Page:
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Environmental Science, IBO Standard Level (Level 3) at Wrotham School

Course description

This is a two year course: Standard Level is the equivalent of one half A level. This can be taken in a combination with other level 3 courses (including A level, IB and vocational).

If taken in combination with one other IB course AND either two vocational courses OR one vocational and one A level, students will be taking the IBCP (International Baccalaureate Career-related Pathway).

Course content

Through studying environmental systems and societies (ES&S) students will be provided with a coherent perspective of the interrelationships between environmental systems and societies; one that enables them to adopt an informed personal response to the wide range of pressing environmental issues that they will inevitably come to face.

The teaching approach is such that students are allowed to evaluate the scientific, ethical and socio-political aspects of issues.

Students will be able to study this course successfully with no specific previous knowledge of science or geography. However, as the course aims to foster an international perspective, awareness of local and global environmental concerns and an understanding of the scientific methods, a course that shares these aims would be good preparation.

During the course, students will study eight different topics. An important aspect of the ES&S course is hands-on work in the laboratory and/or out in the field.

1. Topic 1: Foundations of environmental systems and societies

1.1 Environmental value systems

1.2 Systems and models

1.3 Energy and equilibria

1.4 Sustainability

1.5 Humans and pollution

16

Topic 2: Ecosystems and ecology

2.1 Species and populations

2.2 Communities and ecosystems

2.3 Flows of energy and matter

2.4 Biomes, zonation and succession

2.5 Investigating ecosystems

25

Topic 3: Biodiversity and conservation

3.1 An introduction to biodiversity

3.2 Origins of biodiversity

3.3 Threats to biodiversity

3.4 Conservation of biodiversity

13

Topic 4: Water and aquatic food production systems and societies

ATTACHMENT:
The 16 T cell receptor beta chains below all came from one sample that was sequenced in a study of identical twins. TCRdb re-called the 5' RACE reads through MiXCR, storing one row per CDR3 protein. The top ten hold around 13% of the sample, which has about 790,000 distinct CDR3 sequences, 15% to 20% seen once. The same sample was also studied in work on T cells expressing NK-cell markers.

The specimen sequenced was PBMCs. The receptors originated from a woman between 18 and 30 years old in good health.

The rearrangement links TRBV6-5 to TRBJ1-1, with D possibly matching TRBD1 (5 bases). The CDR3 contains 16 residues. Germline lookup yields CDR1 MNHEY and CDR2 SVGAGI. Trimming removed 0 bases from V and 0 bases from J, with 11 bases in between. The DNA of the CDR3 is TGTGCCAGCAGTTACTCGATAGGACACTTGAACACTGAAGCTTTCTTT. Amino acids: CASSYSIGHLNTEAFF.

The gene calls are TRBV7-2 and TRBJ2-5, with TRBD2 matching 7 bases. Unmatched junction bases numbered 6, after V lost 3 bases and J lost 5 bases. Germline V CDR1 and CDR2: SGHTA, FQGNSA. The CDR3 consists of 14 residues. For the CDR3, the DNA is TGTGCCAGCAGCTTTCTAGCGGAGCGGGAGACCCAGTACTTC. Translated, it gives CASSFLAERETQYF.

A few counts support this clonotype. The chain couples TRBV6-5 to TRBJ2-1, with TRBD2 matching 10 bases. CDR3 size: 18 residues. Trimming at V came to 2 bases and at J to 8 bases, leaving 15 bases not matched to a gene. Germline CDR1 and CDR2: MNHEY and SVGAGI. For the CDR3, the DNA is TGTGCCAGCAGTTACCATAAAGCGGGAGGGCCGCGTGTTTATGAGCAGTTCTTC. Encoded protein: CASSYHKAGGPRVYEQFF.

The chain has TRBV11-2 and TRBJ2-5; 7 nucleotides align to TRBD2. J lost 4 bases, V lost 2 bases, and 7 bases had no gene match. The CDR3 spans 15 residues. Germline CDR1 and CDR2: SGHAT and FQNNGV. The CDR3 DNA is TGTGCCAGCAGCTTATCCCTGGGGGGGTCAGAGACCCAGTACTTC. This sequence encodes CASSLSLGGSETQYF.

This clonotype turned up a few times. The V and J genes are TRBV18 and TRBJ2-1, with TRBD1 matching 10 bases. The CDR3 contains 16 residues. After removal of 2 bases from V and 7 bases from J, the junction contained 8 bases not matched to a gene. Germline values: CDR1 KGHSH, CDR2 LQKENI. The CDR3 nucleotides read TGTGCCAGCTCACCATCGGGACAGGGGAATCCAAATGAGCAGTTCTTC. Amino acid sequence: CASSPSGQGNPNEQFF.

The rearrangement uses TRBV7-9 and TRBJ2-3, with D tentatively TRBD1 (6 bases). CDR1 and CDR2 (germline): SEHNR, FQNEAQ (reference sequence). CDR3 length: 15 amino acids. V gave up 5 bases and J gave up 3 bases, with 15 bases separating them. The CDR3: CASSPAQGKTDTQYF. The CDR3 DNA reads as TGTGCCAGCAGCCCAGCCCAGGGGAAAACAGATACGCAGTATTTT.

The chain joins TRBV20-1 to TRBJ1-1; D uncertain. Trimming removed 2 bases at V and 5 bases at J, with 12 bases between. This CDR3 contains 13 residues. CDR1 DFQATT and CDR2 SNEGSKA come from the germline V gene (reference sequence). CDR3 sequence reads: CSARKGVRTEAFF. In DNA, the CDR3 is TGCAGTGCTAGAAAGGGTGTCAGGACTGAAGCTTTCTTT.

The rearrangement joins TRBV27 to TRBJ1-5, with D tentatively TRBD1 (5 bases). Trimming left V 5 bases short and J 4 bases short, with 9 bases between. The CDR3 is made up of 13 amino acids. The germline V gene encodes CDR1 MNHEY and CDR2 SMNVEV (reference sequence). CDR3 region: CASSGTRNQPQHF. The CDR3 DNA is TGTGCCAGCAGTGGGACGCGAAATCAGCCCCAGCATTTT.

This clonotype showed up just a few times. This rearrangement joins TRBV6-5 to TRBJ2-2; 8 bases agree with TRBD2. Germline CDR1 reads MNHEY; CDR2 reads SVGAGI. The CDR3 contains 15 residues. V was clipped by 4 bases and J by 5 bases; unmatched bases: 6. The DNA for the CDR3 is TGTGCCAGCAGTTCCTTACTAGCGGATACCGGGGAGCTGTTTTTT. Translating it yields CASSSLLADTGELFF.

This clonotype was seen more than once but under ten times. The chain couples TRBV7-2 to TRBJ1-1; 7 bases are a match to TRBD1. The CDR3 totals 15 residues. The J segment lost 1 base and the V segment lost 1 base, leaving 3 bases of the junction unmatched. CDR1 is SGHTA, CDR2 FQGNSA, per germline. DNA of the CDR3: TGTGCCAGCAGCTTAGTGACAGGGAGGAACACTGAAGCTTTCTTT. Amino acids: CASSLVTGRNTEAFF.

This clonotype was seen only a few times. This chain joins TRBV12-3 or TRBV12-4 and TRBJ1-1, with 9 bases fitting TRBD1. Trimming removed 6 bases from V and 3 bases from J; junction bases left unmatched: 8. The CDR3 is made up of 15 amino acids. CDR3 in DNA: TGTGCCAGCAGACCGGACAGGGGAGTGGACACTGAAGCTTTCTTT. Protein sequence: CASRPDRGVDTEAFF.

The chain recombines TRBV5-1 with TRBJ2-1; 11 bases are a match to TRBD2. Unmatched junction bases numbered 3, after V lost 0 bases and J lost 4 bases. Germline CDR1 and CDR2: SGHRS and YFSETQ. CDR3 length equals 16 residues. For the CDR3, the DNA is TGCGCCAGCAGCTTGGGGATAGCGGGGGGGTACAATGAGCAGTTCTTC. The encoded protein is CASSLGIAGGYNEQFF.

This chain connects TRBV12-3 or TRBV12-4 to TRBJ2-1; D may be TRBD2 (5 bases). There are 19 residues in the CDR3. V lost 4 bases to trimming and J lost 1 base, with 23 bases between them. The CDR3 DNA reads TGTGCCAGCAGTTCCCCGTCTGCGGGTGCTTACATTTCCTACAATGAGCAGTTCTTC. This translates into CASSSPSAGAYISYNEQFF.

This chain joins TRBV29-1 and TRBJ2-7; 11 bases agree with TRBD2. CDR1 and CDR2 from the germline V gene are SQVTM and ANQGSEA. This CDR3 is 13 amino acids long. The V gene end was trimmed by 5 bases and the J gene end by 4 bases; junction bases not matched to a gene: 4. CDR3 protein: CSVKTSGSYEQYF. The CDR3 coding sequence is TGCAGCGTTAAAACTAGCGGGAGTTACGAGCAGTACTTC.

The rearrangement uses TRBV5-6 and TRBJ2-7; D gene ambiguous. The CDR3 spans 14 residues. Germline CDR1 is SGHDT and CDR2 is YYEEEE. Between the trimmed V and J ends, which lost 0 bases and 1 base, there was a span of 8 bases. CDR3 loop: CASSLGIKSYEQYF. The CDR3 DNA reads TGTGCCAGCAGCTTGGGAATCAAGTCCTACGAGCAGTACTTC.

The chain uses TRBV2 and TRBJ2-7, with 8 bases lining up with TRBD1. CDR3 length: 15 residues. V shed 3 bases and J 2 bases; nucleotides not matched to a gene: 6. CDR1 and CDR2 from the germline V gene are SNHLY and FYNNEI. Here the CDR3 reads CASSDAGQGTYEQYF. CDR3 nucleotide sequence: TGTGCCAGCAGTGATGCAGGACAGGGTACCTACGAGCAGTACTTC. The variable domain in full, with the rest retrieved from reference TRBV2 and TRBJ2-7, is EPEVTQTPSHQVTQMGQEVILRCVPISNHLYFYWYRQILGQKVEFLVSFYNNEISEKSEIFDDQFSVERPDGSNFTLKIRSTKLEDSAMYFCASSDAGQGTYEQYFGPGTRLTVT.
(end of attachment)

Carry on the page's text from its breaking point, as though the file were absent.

4.1 Introduction to water systems

4.2 Access to fresh water

4.3 Aquatic food production systems

4.4 Water pollution

15

Topic 5: Soil systems and terrestrial food production systems and societies

5.1 Introduction to soil systems

5.2 Terrestrial food production systems and food choices

5.3 Soil degradation and conservation

12

Topic 6: Atmospheric systems and societies

6.1 Introduction to the atmosphere

6.2 Stratospheric ozone

6.3 Photochemical smog

6.4 Acid deposition

10

Environmental systems and societies guide 21

Topic 7: Climate change and energy production

7.1 Energy choices and security

7.2 Climate change—causes and impacts

7.3 Climate change—mitigation and adaptation

13

Topic 8: Human systems and resource use

8.1 Human population dynamics

8.2 Resource use in society

8.3 Solid domestic waste

8.4 Human population carrying capacity

Entry requirements

Grade 4 in science and Grade 4 in English

Assessment

Students are assessed both externally and internally

External assessment by exam accounts for 75% of the final assessment and consists of two written papers and provides opportunities for students to demonstrate an understanding through the application, use, synthesis, analysis and evaluation of environmental issues, information, concepts, methods, techniques and explanations.

Internal assessment task accounts for 25% of the final assessment. This involves the completion of an individual investigation of an ESS research question that has been designed and implemented by the student. The investigation is submitted as a written report.

Future opportunities

The IBCP (International Baccalaureate Career-related Pathway) is globally recognised and accepted by universities around the world. Some competitive university courses ask for specific IB subjects to have been studied as part of the Baccalaureate programme of study. We recommend that you research current grade requirements for that subject on www.ucas.com and filter for the International Baccalaureate.

Possible future careers could include:

  • Environmental consultant
  • Marine biologist
  • Water quality scientist
  • Landscape architect

Further information

As with any level 3 qualification, there is an increased demand for students to work independently. Students, therefore, must expect to study outside of lesson time and will be expected to work for approximately five hours a week outside of lessons in order to complete the work to the required grades for most universities and higher apprenticeships.

How to apply

You can apply for this course through UCAS Progress. Add this course to your favourites so you can start making an application.

Last updated date: 06 October 2018
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Key information

  • Start date: Next September
  • Duration: Two years
  • Course code: Es
  • Number of planned places: 20

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